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View Diary: Let them eat slime (102 comments)

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  •  some people are feeding it to their dogs (3+ / 0-)
    Recommended by:
    blue aardvark, RenaRF, koNko

    beef by-products anyone?

    "Politics is like driving. To go backward put it in R. To go forward put it in D."
    Real journalists know that lies do not bring "balance" to truth! (h/t elwior)

    by TrueBlueMajority on Wed Mar 14, 2012 at 07:36:07 AM PDT

    [ Parent ]

    •  FOR REAL. (1+ / 0-)
      Recommended by:
      koNko

      I'm SO CAUTIOUS with my cats' food.  It has to be produced AND CANNED domestically (no Chinese produced or canned food), and it has to have ZERO by-products and ZERO grains.  Oh.  And it has to be low-carb to accommodate my 15 year old diabetic cat.

      I wound up with Merrick Cowboy Cookout.  All 5 cats LOVE it.  Only two downsides to it: one, it's beef based - and the rule of thumb with cats is think "beaks and feathers" and not "spots and fins".  In other words - cats in the wild eat birds and small rodents, not cows and fish.  The other downside is that it (and 80% of commercial foods) has carrageenan which, while "natural", is suspected (in a corollary sense) to be linked to some instances of IBD and IBS.

      •  Cut it with gizzards. (3+ / 0-)
        Recommended by:
        koNko, RenaRF, joynow

        That's what we do.  You can buy frozen gizzards (sometimes with hearts, sometimes not) at some independent grocers (ask your butcher.)  Our local independent grocer sells them for $1.99 a pound --way, cheaper than cat food!

        Cook em' up in a pan with some water until they're cooked through.  Whizz them up in a food processor until their all "pellety" and mix it in with the food.  We do half and half.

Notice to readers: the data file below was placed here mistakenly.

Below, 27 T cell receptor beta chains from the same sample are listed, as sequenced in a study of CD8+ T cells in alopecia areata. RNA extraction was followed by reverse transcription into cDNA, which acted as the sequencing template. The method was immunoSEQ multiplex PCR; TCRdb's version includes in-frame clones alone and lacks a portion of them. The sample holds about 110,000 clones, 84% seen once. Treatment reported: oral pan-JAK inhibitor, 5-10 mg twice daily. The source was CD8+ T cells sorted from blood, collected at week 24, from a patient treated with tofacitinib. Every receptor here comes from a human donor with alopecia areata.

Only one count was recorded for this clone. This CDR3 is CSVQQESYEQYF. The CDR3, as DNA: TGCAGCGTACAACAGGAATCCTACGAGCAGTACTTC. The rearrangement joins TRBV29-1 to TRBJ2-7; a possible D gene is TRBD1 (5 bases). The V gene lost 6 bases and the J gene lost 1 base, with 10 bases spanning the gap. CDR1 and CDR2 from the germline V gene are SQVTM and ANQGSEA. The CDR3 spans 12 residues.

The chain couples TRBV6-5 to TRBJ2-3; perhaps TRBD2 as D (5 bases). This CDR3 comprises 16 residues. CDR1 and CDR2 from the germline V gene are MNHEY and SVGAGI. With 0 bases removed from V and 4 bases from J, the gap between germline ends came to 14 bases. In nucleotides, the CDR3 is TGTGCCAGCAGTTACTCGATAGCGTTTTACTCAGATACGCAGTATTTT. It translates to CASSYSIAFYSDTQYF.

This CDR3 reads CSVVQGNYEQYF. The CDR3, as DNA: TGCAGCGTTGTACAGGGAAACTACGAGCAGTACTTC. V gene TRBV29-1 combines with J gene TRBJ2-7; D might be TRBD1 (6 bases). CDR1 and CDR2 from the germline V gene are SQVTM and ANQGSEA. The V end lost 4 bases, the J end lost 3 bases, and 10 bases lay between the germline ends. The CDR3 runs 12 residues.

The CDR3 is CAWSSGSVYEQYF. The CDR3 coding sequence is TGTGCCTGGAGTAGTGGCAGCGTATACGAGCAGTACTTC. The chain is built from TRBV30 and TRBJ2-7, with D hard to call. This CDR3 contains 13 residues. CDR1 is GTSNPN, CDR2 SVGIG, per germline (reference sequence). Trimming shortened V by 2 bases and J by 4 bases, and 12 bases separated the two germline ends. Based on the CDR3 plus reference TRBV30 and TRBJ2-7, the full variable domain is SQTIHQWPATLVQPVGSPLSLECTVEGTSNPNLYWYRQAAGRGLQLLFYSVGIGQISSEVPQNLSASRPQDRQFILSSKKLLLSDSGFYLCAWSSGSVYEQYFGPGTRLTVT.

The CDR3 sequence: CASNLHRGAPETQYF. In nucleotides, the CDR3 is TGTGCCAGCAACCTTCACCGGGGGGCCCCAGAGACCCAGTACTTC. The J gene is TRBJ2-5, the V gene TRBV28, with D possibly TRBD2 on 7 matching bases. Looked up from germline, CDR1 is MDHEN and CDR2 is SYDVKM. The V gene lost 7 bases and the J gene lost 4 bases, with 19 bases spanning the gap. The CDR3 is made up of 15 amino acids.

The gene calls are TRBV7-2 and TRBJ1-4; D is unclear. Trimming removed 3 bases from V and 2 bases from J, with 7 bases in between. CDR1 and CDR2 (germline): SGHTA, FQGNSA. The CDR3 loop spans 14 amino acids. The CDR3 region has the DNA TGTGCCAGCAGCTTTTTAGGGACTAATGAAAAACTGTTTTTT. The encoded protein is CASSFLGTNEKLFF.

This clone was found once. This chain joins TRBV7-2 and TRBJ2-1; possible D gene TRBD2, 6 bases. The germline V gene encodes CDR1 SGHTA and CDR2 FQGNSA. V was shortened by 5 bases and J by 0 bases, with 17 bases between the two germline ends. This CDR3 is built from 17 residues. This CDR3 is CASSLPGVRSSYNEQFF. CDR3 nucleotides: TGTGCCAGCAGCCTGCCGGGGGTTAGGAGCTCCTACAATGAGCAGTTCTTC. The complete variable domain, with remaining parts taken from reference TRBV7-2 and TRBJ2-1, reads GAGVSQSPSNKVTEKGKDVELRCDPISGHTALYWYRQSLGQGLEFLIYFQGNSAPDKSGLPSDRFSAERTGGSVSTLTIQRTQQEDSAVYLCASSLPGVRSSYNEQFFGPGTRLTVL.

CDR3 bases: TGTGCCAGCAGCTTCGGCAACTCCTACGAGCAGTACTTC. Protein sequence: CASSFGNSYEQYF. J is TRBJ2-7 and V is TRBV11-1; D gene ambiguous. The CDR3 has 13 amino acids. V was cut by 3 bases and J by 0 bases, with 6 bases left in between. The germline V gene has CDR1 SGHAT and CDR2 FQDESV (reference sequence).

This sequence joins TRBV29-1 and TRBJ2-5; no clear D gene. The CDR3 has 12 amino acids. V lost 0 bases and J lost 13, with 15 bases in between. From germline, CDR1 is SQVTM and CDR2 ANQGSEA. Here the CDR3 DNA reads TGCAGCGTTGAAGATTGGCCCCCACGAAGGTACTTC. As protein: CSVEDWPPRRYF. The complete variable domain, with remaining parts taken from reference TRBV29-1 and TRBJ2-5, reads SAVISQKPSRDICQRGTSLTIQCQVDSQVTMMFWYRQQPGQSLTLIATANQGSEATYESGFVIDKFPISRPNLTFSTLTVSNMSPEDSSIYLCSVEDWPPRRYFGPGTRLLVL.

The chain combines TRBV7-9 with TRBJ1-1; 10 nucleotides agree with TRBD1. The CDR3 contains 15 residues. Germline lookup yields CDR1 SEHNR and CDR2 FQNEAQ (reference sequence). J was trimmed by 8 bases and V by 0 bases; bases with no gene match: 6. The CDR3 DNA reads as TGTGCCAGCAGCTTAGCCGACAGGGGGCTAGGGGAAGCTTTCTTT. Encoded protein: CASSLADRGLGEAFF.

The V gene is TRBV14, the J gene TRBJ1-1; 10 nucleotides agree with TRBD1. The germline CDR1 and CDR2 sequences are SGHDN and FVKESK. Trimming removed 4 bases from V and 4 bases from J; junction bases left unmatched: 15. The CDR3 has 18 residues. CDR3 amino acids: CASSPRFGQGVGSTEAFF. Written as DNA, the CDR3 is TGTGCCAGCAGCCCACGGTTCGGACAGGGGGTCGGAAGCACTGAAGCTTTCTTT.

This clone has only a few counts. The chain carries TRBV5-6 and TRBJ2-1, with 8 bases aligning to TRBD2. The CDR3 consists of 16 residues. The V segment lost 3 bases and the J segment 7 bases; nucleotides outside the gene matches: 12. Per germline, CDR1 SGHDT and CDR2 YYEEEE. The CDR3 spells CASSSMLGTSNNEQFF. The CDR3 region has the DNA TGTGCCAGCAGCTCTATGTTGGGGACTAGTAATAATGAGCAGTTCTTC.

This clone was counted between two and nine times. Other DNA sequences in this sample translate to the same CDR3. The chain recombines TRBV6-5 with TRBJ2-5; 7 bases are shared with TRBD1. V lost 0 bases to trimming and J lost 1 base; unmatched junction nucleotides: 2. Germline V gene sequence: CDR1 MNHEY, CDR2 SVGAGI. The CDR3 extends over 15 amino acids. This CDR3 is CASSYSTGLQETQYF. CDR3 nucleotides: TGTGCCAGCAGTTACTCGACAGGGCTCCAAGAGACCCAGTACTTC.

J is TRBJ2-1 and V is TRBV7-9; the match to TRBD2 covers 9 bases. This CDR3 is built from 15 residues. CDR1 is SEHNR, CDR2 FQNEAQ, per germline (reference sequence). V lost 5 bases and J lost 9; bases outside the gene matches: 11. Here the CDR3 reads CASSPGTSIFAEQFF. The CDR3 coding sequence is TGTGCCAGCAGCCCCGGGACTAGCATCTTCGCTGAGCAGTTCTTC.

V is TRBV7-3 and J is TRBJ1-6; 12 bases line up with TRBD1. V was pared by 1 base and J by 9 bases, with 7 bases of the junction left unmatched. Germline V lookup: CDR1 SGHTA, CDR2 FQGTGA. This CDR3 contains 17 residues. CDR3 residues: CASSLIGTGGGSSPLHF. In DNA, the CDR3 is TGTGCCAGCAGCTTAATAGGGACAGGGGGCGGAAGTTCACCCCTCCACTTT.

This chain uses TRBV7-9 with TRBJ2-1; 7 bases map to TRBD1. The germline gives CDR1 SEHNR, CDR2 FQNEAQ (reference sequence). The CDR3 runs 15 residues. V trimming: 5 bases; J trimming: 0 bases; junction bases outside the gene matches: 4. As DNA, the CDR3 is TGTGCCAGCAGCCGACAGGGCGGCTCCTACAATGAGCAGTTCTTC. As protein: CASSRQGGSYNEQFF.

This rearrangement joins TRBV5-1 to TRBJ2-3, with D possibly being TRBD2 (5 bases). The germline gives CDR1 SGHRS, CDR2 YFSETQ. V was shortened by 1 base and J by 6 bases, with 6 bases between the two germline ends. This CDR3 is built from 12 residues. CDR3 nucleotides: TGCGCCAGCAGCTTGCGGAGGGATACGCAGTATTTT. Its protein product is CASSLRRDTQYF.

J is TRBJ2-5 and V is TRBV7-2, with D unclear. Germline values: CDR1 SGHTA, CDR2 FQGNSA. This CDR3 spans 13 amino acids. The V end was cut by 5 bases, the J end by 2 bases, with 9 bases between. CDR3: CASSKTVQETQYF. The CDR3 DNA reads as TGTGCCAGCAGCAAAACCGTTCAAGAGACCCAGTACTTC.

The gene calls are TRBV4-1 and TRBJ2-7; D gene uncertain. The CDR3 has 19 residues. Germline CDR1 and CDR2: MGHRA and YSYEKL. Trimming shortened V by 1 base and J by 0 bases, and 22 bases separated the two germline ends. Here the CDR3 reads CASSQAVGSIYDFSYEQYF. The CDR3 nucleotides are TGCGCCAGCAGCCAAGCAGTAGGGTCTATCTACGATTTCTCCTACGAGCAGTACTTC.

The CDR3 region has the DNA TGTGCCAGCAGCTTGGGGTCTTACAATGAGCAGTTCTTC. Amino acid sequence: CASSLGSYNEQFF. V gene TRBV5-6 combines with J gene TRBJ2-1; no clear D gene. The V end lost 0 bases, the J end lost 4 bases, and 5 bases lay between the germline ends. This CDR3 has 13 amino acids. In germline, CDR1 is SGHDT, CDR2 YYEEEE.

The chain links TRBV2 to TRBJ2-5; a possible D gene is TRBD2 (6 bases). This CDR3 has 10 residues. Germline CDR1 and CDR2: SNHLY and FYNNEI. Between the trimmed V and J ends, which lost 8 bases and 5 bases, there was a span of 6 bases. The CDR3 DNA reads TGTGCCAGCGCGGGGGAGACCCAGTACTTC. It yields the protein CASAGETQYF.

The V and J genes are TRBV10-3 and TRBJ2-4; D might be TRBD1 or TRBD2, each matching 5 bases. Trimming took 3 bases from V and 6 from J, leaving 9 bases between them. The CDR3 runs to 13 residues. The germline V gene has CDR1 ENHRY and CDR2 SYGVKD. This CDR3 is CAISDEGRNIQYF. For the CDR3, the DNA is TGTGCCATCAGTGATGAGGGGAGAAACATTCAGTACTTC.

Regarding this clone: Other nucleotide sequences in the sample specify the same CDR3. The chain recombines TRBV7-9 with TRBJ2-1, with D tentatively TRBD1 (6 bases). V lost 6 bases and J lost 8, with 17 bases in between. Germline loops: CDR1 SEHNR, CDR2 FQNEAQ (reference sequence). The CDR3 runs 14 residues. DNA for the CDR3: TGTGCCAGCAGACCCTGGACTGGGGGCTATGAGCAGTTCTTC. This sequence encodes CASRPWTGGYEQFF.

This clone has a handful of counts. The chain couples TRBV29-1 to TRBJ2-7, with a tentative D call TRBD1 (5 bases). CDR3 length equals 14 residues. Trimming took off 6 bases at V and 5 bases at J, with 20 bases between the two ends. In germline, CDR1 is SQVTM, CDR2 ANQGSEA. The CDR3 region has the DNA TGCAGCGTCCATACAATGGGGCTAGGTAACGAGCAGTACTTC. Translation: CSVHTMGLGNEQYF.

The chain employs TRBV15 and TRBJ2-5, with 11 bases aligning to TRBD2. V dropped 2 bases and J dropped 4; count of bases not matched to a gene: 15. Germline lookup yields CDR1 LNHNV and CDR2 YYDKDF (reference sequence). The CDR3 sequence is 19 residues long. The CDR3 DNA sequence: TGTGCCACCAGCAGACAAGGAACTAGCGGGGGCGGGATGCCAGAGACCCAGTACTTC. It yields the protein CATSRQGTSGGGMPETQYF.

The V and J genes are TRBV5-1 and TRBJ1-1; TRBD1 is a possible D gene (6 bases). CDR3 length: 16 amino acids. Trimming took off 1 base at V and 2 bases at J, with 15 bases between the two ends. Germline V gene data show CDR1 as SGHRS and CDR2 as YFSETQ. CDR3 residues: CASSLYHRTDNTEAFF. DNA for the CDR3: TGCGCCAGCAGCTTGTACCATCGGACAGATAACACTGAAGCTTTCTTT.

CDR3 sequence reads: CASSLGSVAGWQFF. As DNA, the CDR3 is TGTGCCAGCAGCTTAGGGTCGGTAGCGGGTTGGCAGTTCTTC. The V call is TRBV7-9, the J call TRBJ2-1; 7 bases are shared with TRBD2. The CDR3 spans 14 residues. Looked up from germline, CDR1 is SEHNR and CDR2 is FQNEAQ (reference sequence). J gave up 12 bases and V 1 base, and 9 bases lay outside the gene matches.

Gizzards have cartilage which is high in calcium.  Good stuff, there.  We should probably be eating them.  Grandma used to grind them up to make raviolis.  

      •  Making your own cat food isn't hard (2+ / 0-)
        Recommended by:
        koNko, RenaRF

        and it's generally cheaper than premium foods.

        You can, of course, go to any length you like - using organic chicken is an option, though expensive.

        Using ordinary old chicken thighs, bought on sale at a buck a pound, you'll come in at about 1.50 pound total cost with supplements and additional ingredients factored in.  A lot cheaper than 1.40-2.00 for a six ounce can of premium cat food, and you know what cuts were actually used.

        With organic chicken thighs at 3.50 a lb, organic chicken liver at 2.00 a pound, and organic cage-free eggs, it wound up running me just over four bucks a pound.

        That's the same price as the super-premium foods, about half the cost of ordering frozen pre-packaged raw foods.

        In the end, unless there's a managers special that really knocks the price down, I don't go organic.  Just by making it myself I already know I'm not feeding them some mechanically separated mess masquerading as meat, there's no contamination, ect.

        Bombing Iran is far more dangerous than Iran getting The Bomb.

        by JesseCW on Wed Mar 14, 2012 at 10:26:49 AM PDT

        [ Parent ]

      •  Carrageenan is also (0+ / 0-)

        a neuro-toxin. Very bad for brain health.

        Truth is harmonious, lies are discordant.

        by Babsnc on Wed Mar 14, 2012 at 01:24:16 PM PDT

        [ Parent ]

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